Thank (the non-theistic) God for Spong: Why religious violence

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by Neil Godfrey

Spong may not present the strongest arguments for the historicity of Jesus but who cares when he delivers such a clearheaded critique of the sins of religion and advances a wonderfully humane message for religious and nonreligious alike, as he does in his new book, Jesus for the Non Religious.

In explaining religious anger (does one need any examples here? Spong says of the 16 serious death threats he has received not one was from an atheist, Hindu, Buddhist, Moslem, leaving only you-know-who) Spong points the finger directly at the violent and angry god Christians worship. Christians are quick to deny this, saying they worship a God who sent his Son to die for our sins, who always extends his mercy to us. And that message, says Spong, was not the message of the earliest disciples and it contains the seeds of the most pernicious and destructive of attitudes.

Being constantly reminded that the Son of God died for our sins is to be constantly instilled with a sense of guilt.

What kind of human being constantly begs for mercy? Can anger that has been turned inward ever be a source of life? Are we human beings ever helped by being told how hopeless, wretched and evil we are? Does that ever make us whole? Does it ever make us more loving? (p.235) Spong asks.

The Christian message is a bloody one of covering over our “sins”. It is a message of humiliation and guilt, of instilling a sense of unworthiness in people. When all that is good is projected away from ourselves and onto our god, we are left with our wretched selves, even singing in hymns (Amazing Grace, how sweet the sound, that saved a wretch like me) what “wretches” we are, and the best we can hope for is that our “sins” are “covered” — not removed, just “covered” by the blood. So they are always there, leaving us to constantly helplessly remain in a condition of begging for mercy.

Edmund Cohen (The Mind of the Bible-Believer) has also observed the shallow “put on” type of happiness often practiced among Christians, and notes that this is just how the Bible tells them it is meant to be done. “Put on the new man”, says Ephesians 4:24. Exactly. The Christian nature is a “put on”. It is not from within, it is not a real change, the old self is suppressed, denied, struggled fearfully against. Little wonder that one so often depressingly reads some of the highest statistics for domestic violence and child abuse, murder and sexually transmitted diseases, are found amidst the most conservative Christian populations.

Years ago one of my favourite moments of each day was telling bible stories to my children before they went to sleep. One evening I suddenly stopped myself. I was about to describe that dramatic moment of Abraham’s willingness submit his will so completely to God’s that he would even sacrifice his son — How did it ever take so long for the reality of that message to hit me? I could not speak another word, and never told another Bible story again.

But the reality of that message is still foremost in the Christian message. It is the central motif in the core gospel message. God was responsible for butchering his innocent son to cover the guilt he accused us of. And if we don’t “love” this barbaric unjust deity he will consign us to everlasting torment. What sort of people worship such a being and calling him “Love”? The same people aspire to be his “children”, to be like him. No thanks.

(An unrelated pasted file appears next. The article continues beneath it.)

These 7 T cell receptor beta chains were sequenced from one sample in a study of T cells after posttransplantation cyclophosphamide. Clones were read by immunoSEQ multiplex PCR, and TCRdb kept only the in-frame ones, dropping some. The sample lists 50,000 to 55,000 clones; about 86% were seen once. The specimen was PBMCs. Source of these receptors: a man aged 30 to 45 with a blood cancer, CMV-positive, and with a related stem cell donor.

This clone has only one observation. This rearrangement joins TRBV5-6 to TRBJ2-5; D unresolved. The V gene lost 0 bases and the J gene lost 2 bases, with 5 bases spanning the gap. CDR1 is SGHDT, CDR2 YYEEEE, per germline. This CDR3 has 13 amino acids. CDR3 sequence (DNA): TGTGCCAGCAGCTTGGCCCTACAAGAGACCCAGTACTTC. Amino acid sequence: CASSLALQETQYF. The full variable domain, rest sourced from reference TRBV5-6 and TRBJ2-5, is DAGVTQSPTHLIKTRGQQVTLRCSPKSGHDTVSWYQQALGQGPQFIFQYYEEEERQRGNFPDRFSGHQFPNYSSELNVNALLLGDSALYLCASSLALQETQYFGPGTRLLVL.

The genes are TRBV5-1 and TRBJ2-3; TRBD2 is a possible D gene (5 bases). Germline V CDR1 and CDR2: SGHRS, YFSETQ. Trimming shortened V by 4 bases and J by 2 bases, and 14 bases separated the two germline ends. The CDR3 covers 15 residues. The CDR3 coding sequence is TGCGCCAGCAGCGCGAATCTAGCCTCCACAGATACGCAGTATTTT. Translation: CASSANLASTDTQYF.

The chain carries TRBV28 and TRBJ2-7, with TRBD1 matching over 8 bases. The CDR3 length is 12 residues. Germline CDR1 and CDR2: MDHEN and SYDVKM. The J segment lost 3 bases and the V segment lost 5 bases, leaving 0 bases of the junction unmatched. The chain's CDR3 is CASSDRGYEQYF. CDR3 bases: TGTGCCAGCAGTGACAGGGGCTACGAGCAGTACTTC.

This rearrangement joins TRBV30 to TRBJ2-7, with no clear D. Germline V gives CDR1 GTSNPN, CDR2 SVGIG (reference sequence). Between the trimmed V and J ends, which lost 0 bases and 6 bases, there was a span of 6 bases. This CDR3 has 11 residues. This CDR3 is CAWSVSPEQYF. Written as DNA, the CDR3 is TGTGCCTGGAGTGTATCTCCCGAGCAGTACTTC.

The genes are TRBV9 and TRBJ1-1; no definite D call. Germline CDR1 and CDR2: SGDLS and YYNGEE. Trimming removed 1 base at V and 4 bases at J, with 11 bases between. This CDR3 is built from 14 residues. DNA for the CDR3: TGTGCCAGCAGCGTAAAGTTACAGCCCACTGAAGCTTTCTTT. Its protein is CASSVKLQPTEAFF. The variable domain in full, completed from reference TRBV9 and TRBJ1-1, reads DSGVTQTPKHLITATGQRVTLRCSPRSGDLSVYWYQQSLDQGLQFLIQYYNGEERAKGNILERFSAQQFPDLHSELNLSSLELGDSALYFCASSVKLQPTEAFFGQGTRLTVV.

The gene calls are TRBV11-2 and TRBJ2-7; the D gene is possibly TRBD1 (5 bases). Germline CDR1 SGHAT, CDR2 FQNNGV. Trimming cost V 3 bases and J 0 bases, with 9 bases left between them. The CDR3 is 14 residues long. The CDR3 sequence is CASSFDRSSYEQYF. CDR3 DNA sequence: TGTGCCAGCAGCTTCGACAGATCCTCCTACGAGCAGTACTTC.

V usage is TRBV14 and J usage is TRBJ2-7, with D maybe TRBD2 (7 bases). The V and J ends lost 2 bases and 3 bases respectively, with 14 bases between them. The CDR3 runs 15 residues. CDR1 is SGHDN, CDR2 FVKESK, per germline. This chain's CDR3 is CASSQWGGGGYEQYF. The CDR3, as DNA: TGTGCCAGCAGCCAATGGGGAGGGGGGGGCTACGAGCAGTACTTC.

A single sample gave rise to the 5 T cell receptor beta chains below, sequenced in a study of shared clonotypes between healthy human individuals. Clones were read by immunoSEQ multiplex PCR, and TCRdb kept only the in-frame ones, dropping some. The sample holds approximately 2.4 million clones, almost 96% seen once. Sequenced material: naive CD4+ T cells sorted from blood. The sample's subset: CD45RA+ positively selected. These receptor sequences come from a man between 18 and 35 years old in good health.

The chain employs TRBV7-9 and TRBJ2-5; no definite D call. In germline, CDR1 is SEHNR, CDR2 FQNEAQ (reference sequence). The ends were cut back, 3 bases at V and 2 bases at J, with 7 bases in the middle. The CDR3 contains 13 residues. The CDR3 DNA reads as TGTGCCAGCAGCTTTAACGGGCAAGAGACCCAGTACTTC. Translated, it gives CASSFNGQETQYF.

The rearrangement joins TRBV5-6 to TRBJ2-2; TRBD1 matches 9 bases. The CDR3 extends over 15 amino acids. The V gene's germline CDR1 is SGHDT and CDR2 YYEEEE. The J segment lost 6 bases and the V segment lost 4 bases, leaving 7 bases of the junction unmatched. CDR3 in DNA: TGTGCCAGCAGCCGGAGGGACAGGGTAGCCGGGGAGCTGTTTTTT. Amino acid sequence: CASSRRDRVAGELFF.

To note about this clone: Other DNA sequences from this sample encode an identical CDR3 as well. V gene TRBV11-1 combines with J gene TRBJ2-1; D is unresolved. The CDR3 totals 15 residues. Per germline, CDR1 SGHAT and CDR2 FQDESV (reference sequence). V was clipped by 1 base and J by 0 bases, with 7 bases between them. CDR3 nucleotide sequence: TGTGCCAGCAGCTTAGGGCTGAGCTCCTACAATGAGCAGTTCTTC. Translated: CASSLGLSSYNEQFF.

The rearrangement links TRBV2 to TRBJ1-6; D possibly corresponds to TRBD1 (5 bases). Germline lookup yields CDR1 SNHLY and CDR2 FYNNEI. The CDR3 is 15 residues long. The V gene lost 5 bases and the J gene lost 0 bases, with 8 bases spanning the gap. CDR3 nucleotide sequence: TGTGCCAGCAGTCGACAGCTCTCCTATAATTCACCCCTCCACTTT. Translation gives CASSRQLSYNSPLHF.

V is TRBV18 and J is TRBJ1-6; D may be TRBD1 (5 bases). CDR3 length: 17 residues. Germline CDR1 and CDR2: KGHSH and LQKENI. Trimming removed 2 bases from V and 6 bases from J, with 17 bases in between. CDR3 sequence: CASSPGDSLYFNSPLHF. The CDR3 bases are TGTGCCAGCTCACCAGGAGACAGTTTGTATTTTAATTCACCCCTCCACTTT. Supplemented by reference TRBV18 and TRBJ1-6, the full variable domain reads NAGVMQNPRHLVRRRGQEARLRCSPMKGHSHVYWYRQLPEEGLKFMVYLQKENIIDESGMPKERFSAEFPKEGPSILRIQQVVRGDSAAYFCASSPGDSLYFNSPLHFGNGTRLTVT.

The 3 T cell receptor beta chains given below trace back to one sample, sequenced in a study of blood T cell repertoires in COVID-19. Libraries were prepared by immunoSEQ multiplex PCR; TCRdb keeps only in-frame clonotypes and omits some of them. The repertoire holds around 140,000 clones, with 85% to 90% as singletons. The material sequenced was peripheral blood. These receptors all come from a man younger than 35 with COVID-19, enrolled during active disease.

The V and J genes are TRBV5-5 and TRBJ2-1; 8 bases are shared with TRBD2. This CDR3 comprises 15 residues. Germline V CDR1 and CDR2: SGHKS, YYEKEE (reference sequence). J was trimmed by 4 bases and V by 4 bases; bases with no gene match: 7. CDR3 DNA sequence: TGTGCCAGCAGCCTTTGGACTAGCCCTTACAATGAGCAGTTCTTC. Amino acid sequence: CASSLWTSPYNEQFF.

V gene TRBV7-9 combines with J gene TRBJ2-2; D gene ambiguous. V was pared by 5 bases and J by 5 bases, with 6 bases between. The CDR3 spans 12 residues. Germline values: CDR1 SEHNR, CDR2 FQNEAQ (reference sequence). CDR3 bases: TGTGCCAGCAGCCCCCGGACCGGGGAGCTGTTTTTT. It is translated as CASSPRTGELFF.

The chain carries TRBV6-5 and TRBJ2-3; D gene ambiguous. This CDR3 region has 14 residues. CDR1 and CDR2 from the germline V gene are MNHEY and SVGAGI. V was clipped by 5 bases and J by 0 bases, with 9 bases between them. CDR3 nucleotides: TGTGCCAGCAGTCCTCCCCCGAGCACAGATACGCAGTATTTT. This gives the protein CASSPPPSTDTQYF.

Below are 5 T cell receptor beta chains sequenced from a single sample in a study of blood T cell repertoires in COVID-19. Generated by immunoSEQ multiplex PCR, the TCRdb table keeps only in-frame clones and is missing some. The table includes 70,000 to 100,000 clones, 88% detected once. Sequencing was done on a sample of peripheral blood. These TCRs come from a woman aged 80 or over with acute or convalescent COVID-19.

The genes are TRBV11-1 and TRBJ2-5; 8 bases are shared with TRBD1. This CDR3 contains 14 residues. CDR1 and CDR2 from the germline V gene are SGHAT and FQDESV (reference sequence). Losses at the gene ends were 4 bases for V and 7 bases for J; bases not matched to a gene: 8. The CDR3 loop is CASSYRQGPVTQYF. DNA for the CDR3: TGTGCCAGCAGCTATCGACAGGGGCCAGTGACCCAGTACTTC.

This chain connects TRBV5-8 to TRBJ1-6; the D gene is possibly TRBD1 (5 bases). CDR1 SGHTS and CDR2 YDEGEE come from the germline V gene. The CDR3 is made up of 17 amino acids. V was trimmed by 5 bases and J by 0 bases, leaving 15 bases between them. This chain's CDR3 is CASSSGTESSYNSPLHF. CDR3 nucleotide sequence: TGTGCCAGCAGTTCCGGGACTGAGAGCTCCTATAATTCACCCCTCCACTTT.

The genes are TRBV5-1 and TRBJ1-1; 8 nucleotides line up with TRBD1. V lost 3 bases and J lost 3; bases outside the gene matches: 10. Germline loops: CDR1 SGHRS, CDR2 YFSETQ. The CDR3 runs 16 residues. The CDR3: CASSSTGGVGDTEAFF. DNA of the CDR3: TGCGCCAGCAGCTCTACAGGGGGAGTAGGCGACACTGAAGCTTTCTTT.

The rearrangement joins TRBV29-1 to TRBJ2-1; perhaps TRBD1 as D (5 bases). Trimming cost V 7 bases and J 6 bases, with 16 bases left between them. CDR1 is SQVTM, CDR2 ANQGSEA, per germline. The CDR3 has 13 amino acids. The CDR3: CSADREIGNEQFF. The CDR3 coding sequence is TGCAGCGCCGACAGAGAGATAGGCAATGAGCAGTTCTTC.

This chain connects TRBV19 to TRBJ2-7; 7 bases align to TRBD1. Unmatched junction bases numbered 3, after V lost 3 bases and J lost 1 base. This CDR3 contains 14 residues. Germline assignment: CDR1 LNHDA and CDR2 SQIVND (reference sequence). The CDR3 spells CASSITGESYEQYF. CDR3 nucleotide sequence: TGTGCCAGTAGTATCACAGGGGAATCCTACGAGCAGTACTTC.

(Spong rejects this notion of god too, describing it as a “theistic” concept. Spong rejects such a “theistic” type of “God”.)

Spong looked a little resigned when years ago I thanked him for helping me on my way towards atheism. But he had the honesty to acknowledge that so many Christians do live “up tight” lives, at least those who take it seriously so often do; and that those atheists he knew were far more relaxed and whole within themselves.

It has been nice to “grow up”, and no longer see myself as a child of any deity at all. And it has been even nicer to discover in the process that all those “devils” in me were not really so bad after all — they just seemed so threatening because I was trying to keep them locked up all the time. And nicer still to find that it’s the same with most people I’ve met.

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Neil Godfrey

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2 thoughts on “Thank (the non-theistic) God for Spong: Why religious violence”

  1. Fantastic post, Neil. I don’t have kids, but I used to be a youth pastor, so I know some of what you’re talking about personally. Coincidentally, I’m reading through some of my favorite Spong works right now, Jesus for the Nonreligious being one of them. I really enjoyed the quote from Edmund Cohen as well. Fine stuff, as always.

    1. Thanks for reminding me of this post. I like it too, and would like to copy it and post it again to bring it to the attention of new readers. 🙂

      I have said this blog is not an anti-Christian blog, but on re-reading this post, I wonder if maybe I should be more vocal on this sort of thing again. Anti-Christian vendettas are interpreted as negative and hate filled agendas. But there is nothing ‘hate-filled’ in confronting the negative side of Christianity like this. This sort of post is a constructive and pro-humanity call, I think.

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